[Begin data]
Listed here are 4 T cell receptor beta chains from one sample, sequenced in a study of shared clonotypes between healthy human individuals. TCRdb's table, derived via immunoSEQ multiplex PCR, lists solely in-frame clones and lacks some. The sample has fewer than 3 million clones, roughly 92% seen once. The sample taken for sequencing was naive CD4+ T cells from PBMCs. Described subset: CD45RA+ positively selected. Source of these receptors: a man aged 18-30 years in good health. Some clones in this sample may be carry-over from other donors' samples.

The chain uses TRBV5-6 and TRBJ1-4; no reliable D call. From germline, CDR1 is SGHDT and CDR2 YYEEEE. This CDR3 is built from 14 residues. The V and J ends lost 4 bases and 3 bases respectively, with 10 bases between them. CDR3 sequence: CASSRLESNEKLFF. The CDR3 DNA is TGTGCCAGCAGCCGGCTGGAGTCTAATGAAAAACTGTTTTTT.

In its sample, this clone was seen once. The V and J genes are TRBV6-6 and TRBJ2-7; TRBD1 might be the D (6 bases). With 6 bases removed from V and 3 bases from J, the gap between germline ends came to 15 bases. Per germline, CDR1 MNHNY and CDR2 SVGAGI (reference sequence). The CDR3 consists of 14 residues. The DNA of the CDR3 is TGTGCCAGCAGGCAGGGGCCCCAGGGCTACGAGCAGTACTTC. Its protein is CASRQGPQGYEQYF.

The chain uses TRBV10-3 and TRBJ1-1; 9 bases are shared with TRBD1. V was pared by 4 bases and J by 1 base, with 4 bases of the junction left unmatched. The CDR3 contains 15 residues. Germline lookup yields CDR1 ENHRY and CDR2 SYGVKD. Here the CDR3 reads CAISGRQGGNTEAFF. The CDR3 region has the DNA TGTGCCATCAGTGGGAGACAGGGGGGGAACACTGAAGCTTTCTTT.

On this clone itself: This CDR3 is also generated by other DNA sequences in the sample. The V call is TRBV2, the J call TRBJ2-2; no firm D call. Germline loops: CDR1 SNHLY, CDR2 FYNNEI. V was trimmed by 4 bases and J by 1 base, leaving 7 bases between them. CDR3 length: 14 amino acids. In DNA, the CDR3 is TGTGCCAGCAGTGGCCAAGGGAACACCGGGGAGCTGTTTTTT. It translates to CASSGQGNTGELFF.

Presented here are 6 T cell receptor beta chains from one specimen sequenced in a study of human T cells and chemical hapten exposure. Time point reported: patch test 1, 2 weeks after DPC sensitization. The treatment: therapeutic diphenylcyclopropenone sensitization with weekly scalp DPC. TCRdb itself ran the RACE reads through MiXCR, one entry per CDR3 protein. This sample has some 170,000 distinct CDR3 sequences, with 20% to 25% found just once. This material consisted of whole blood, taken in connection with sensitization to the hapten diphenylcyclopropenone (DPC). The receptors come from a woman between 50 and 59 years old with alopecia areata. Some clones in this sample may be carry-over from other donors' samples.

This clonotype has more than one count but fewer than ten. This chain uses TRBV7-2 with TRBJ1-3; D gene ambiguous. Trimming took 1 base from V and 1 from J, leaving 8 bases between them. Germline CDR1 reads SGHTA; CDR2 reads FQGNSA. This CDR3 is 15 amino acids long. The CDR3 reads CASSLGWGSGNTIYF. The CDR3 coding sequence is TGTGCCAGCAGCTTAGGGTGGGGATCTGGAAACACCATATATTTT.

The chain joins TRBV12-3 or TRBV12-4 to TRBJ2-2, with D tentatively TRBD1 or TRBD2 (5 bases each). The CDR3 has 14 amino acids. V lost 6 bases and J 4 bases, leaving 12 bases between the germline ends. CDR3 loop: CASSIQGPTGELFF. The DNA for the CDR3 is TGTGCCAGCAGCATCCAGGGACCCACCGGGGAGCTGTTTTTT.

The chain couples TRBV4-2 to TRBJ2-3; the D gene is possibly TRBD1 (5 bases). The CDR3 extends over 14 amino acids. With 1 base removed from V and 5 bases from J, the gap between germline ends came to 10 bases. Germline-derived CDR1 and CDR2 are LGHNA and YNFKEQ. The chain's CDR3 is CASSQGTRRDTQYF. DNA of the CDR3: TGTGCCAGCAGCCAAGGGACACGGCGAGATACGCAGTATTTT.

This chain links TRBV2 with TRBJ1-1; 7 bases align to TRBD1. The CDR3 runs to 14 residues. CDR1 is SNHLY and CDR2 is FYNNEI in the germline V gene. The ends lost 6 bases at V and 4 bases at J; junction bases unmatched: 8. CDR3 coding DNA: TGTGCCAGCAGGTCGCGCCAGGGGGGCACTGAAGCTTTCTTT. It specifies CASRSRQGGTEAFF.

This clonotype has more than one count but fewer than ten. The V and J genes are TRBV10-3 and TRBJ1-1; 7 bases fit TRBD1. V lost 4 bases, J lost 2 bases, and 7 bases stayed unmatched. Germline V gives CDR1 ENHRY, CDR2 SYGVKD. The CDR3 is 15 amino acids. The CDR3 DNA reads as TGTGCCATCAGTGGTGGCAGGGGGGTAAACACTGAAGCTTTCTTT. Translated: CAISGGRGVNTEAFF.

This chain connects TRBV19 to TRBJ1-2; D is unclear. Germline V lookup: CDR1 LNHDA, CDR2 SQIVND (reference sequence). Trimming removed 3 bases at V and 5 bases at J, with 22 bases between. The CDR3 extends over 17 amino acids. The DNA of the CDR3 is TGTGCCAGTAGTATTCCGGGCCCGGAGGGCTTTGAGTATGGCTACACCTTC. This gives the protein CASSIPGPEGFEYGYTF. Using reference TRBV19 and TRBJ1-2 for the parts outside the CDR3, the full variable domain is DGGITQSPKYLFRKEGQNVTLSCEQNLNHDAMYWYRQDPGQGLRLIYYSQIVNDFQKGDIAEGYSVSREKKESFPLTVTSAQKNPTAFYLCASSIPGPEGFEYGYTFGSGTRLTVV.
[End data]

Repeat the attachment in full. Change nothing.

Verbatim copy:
Listed here are 4 T cell receptor beta chains from one sample, sequenced in a study of shared clonotypes between healthy human individuals. TCRdb's table, derived via immunoSEQ multiplex PCR, lists solely in-frame clones and lacks some. The sample has fewer than 3 million clones, roughly 92% seen once. The sample taken for sequencing was naive CD4+ T cells from PBMCs. Described subset: CD45RA+ positively selected. Source of these receptors: a man aged 18-30 years in good health. Some clones in this sample may be carry-over from other donors' samples.

The chain uses TRBV5-6 and TRBJ1-4; no reliable D call. From germline, CDR1 is SGHDT and CDR2 YYEEEE. This CDR3 is built from 14 residues. The V and J ends lost 4 bases and 3 bases respectively, with 10 bases between them. CDR3 sequence: CASSRLESNEKLFF. The CDR3 DNA is TGTGCCAGCAGCCGGCTGGAGTCTAATGAAAAACTGTTTTTT.

In its sample, this clone was seen once. The V and J genes are TRBV6-6 and TRBJ2-7; TRBD1 might be the D (6 bases). With 6 bases removed from V and 3 bases from J, the gap between germline ends came to 15 bases. Per germline, CDR1 MNHNY and CDR2 SVGAGI (reference sequence). The CDR3 consists of 14 residues. The DNA of the CDR3 is TGTGCCAGCAGGCAGGGGCCCCAGGGCTACGAGCAGTACTTC. Its protein is CASRQGPQGYEQYF.

The chain uses TRBV10-3 and TRBJ1-1; 9 bases are shared with TRBD1. V was pared by 4 bases and J by 1 base, with 4 bases of the junction left unmatched. The CDR3 contains 15 residues. Germline lookup yields CDR1 ENHRY and CDR2 SYGVKD. Here the CDR3 reads CAISGRQGGNTEAFF. The CDR3 region has the DNA TGTGCCATCAGTGGGAGACAGGGGGGGAACACTGAAGCTTTCTTT.

On this clone itself: This CDR3 is also generated by other DNA sequences in the sample. The V call is TRBV2, the J call TRBJ2-2; no firm D call. Germline loops: CDR1 SNHLY, CDR2 FYNNEI. V was trimmed by 4 bases and J by 1 base, leaving 7 bases between them. CDR3 length: 14 amino acids. In DNA, the CDR3 is TGTGCCAGCAGTGGCCAAGGGAACACCGGGGAGCTGTTTTTT. It translates to CASSGQGNTGELFF.

Presented here are 6 T cell receptor beta chains from one specimen sequenced in a study of human T cells and chemical hapten exposure. Time point reported: patch test 1, 2 weeks after DPC sensitization. The treatment: therapeutic diphenylcyclopropenone sensitization with weekly scalp DPC. TCRdb itself ran the RACE reads through MiXCR, one entry per CDR3 protein. This sample has some 170,000 distinct CDR3 sequences, with 20% to 25% found just once. This material consisted of whole blood, taken in connection with sensitization to the hapten diphenylcyclopropenone (DPC). The receptors come from a woman between 50 and 59 years old with alopecia areata. Some clones in this sample may be carry-over from other donors' samples.

This clonotype has more than one count but fewer than ten. This chain uses TRBV7-2 with TRBJ1-3; D gene ambiguous. Trimming took 1 base from V and 1 from J, leaving 8 bases between them. Germline CDR1 reads SGHTA; CDR2 reads FQGNSA. This CDR3 is 15 amino acids long. The CDR3 reads CASSLGWGSGNTIYF. The CDR3 coding sequence is TGTGCCAGCAGCTTAGGGTGGGGATCTGGAAACACCATATATTTT.

The chain joins TRBV12-3 or TRBV12-4 to TRBJ2-2, with D tentatively TRBD1 or TRBD2 (5 bases each). The CDR3 has 14 amino acids. V lost 6 bases and J 4 bases, leaving 12 bases between the germline ends. CDR3 loop: CASSIQGPTGELFF. The DNA for the CDR3 is TGTGCCAGCAGCATCCAGGGACCCACCGGGGAGCTGTTTTTT.

The chain couples TRBV4-2 to TRBJ2-3; the D gene is possibly TRBD1 (5 bases). The CDR3 extends over 14 amino acids. With 1 base removed from V and 5 bases from J, the gap between germline ends came to 10 bases. Germline-derived CDR1 and CDR2 are LGHNA and YNFKEQ. The chain's CDR3 is CASSQGTRRDTQYF. DNA of the CDR3: TGTGCCAGCAGCCAAGGGACACGGCGAGATACGCAGTATTTT.

This chain links TRBV2 with TRBJ1-1; 7 bases align to TRBD1. The CDR3 runs to 14 residues. CDR1 is SNHLY and CDR2 is FYNNEI in the germline V gene. The ends lost 6 bases at V and 4 bases at J; junction bases unmatched: 8. CDR3 coding DNA: TGTGCCAGCAGGTCGCGCCAGGGGGGCACTGAAGCTTTCTTT. It specifies CASRSRQGGTEAFF.

This clonotype has more than one count but fewer than ten. The V and J genes are TRBV10-3 and TRBJ1-1; 7 bases fit TRBD1. V lost 4 bases, J lost 2 bases, and 7 bases stayed unmatched. Germline V gives CDR1 ENHRY, CDR2 SYGVKD. The CDR3 is 15 amino acids. The CDR3 DNA reads as TGTGCCATCAGTGGTGGCAGGGGGGTAAACACTGAAGCTTTCTTT. Translated: CAISGGRGVNTEAFF.

This chain connects TRBV19 to TRBJ1-2; D is unclear. Germline V lookup: CDR1 LNHDA, CDR2 SQIVND (reference sequence). Trimming removed 3 bases at V and 5 bases at J, with 22 bases between. The CDR3 extends over 17 amino acids. The DNA of the CDR3 is TGTGCCAGTAGTATTCCGGGCCCGGAGGGCTTTGAGTATGGCTACACCTTC. This gives the protein CASSIPGPEGFEYGYTF. Using reference TRBV19 and TRBJ1-2 for the parts outside the CDR3, the full variable domain is DGGITQSPKYLFRKEGQNVTLSCEQNLNHDAMYWYRQDPGQGLRLIYYSQIVNDFQKGDIAEGYSVSREKKESFPLTVTSAQKNPTAFYLCASSIPGPEGFEYGYTFGSGTRLTVV.